Trace Your Minerals - Part 1

For healthy nutrition for both you and your domestic pets, trace elements are chemicals you need in minute quantities for the proper growth, development, and physiology of your body. In biochemistry, a trace element is referred to as a micronutrient, and micronutrients are nutrients needed in small quantities to support life in plants, animals, and human beings. The human body needs at least 90 nutrients to maintain optimum health, including a minimum of 59 minerals, 16 vitamins, 12 amino acids and 3 essential fatty acids.

The distinction between a mineral and a trace element is the daily amount that your body needs. If you need over 100 micrograms (mcg)/day of a particular element, it is considered a mineral or macromineral. Anything less is considered a trace element.

Microminerals are trace elements that include iron, cobalt, chromium, copper, iodine, manganese, selenium, zinc and molybdenum. Trace minerals are elements that are nutrients (typically dietary minerals) that your body needs only in tiny amounts, and trace elements, such as nickel, tin and vanadium, are very important despite their low levels.

Vitamins are really just organic chemicals that every living organism requires in various quantities for good health. The key point here, nonetheless, is that human beings cannot synthesize most vitamins without the help of the other minerals, amino acids, and essential fatty acids from a balanced diet. The importance of the trace minerals in the synthesis of vitamins is typically overlooked, so my question is, "Are you getting these trace elements every day in your diet?"

If you are eating and drinking highly processed foods replete with a laundry list of lab chemicals and toxic, unnatural fillers, I would venture to say that you are NOT getting the proper amount of trace elements to sustain good health.

The dietary focus on the minerals needed for good health is based on the fact that the trace minerals assist in the biochemical reactions required to take place inside your body. In a perfect world, these health needs can be met with a balanced diet, but over 10,000 food chemicals are in our food supply today deplete the trace minerals we do get, chemicals like:

  • methanol in aspartame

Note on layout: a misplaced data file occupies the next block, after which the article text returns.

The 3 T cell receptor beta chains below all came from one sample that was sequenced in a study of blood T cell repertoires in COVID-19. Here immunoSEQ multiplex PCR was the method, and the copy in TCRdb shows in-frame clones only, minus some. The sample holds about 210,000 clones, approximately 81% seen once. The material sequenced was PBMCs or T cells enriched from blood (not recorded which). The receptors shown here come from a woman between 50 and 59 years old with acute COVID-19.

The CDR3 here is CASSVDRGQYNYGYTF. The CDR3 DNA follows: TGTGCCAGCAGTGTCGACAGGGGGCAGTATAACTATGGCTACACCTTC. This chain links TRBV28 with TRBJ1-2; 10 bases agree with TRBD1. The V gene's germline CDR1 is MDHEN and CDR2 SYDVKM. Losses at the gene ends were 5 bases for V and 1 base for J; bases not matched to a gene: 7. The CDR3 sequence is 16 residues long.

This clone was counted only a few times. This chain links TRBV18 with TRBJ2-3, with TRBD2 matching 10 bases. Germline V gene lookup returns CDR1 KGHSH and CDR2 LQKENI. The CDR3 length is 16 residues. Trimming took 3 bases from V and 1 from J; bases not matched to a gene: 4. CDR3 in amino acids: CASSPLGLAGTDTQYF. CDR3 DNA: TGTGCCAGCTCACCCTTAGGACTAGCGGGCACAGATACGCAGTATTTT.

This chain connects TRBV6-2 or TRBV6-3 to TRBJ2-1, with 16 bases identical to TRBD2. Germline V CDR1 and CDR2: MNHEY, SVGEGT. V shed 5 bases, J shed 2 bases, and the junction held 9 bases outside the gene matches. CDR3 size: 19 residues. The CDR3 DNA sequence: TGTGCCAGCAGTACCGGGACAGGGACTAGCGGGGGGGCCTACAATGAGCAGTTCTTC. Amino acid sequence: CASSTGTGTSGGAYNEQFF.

• chlorine in sucralose
  • high fructose corn syrup
  • food colorings and food dyes
  • hydrogenated oils

Typically, the delicate trace minerals have been destroyed by the time highly processed food reaches your mouth, and these minerals will need to be replaced.

Approximately two billion people (one in three persons worldwide) suffer from a micronutrient deficiency, a form of malnutrition. In the past, micronutrient malnutrition was practically unknown in the more developed countries because of vitamin and mineral supplementation and the diversity of agriculture. Yet, as more and more of our modern-day manufactured food products and medications are filled with toxic chemicals instead of whole food content as in the past, consumers in the more developed nations are becoming malnourished. Consider the increase in the number of epidemic degenerative diseases in the more advanced countries today as opposed to rates in countries with less manufactured foods available.

Here are two examples of some of the most common trace element deficiencies worldwide:

Iron-deficiency and anemia: results in one out of four maternal deaths in most countries worldwide. The cost of fortifying flour with iron is 20 cents (US) per person per year (World Bank estimate).

The solution: don't refine flour; leave the husk on - it is rich in iron.

Iodine deficiency: the world's leading cause of mental retardation; more than 2 billion children suffer from lowered IQ and retardation due to iodine deficiency. More studies on autism and iodine levels need to be performed. The costs of providing iodized salt are estimated at 10 cents per person per year.

The solution: don't refine salt; leave it unprocessed and mine it from dried ocean sea beds where the sodium is rich in plant sources of trace minerals and nutrients.

Do you know your levels of trace minerals?